Multipurpose agricultural robot to offer farmers a helping hand
Image credit: University of Lincoln
An agricultural robot designed to autonomously carry out a variety of farming-related activities could significantly boost productivity in the industry, according to its creators at the University of Lincoln.
Dubbed ‘Thorvald’, the robot was designed to be used for a number of different tasks including deployment as a multi-purpose light weight robotic carrying platform, as a sensor platform to monitor crops and soils and, potentially, as a platform to manage crops and for precision weed control.
It is capable of operating on uneven terrain and is agile enough to navigate between rows of crops without touching plants.
Professor Simon Pearson, director of Lincoln Institute for Agri-food Technology (LIAT), said: “In much of our agri-tech research, the fields we use are our laboratory, which brings its own technical and logistical challenges with certain experiments.
“The Thorvald robot will be a welcome addition to LIAT - in effect our own roaming, robotic lab assistant - capable of supporting a wide variety of research activities. The robot will support research on autonomous outdoor navigation and mapping, soil quality assessment, crop yield prediction, in-field logistics and transportation.”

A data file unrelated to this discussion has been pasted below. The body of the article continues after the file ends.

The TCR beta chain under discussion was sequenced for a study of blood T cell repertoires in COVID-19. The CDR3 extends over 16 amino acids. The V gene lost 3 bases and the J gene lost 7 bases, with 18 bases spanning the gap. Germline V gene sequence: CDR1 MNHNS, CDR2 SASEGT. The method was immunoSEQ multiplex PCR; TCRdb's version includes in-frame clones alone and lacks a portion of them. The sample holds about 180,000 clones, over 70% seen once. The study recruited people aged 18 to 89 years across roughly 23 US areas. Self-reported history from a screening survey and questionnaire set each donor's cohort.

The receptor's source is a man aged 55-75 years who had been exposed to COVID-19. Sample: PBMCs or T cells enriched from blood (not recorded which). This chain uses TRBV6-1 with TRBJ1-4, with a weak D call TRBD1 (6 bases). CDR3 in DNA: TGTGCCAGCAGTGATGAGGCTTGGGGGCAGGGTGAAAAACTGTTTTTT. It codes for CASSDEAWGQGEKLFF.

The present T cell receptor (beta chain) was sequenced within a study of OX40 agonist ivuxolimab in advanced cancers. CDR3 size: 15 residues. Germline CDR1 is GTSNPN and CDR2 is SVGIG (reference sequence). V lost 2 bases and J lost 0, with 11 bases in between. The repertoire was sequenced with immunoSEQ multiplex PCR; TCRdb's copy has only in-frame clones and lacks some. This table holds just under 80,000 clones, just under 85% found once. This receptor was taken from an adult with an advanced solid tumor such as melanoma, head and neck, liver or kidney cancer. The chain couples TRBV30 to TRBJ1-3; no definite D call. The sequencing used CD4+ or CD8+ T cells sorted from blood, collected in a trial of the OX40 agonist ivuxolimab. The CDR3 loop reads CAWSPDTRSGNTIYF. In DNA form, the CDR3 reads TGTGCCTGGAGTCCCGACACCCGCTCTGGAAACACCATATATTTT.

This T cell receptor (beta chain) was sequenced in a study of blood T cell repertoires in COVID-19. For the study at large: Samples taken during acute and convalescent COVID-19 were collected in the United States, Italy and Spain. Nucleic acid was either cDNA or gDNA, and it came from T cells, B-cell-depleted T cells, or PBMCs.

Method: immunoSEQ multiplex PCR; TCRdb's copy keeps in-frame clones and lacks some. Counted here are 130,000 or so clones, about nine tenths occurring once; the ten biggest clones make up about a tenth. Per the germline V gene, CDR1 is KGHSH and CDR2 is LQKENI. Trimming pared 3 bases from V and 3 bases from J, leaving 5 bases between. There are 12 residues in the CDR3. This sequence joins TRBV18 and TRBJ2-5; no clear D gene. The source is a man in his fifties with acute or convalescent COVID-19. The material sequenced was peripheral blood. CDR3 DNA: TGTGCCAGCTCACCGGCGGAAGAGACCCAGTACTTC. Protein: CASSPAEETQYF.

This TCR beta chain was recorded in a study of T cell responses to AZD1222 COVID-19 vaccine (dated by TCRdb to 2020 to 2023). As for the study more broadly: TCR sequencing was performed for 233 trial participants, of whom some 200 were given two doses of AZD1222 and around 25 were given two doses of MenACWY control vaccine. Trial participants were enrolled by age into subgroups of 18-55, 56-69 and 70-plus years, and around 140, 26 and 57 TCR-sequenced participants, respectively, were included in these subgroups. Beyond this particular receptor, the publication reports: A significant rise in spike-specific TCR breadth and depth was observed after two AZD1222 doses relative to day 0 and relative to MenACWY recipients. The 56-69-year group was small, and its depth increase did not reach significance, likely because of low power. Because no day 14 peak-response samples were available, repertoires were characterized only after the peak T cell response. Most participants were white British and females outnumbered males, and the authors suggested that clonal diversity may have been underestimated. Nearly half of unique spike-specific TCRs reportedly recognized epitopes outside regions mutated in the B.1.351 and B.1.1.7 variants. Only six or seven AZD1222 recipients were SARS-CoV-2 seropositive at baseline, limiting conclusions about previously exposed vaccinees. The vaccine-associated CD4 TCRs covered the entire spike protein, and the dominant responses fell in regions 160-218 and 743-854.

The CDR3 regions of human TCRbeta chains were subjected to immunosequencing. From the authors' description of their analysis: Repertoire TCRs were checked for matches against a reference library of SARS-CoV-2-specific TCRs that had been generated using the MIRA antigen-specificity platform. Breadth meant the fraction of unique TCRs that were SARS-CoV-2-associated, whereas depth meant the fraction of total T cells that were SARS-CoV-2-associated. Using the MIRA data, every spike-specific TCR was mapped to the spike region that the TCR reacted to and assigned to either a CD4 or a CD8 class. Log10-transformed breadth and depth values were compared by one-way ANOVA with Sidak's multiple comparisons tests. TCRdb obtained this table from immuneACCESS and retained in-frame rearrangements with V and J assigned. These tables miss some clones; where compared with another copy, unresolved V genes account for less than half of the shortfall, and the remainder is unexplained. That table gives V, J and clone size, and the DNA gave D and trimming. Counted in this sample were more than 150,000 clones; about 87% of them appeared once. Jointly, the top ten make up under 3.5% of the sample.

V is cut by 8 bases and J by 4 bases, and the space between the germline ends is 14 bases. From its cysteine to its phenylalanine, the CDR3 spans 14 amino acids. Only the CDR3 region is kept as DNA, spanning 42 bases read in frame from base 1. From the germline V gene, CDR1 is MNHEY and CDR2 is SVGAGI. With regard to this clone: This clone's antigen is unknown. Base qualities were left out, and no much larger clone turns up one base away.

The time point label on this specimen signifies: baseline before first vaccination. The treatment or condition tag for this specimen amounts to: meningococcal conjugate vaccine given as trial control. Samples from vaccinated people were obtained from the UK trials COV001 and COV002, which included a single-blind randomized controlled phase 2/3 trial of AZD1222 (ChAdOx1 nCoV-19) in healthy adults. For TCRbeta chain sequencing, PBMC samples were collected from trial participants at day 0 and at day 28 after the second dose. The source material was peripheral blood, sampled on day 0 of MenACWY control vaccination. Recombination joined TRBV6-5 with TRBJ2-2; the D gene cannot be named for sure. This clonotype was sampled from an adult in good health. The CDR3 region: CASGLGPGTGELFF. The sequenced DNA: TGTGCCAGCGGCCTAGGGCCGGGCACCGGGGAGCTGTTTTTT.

The UK has put a lot of money and research into the fast growing agri-tech sector, as global challenges such as rising population, shortages of land, water and energy require better and more reliable production of food.
The agri-tech industry is already worth around £14bn to the UK economy and employs more than half a million people according to the University of Lincoln.
A highly mobile weed-picking robot was demonstrated by a team in February.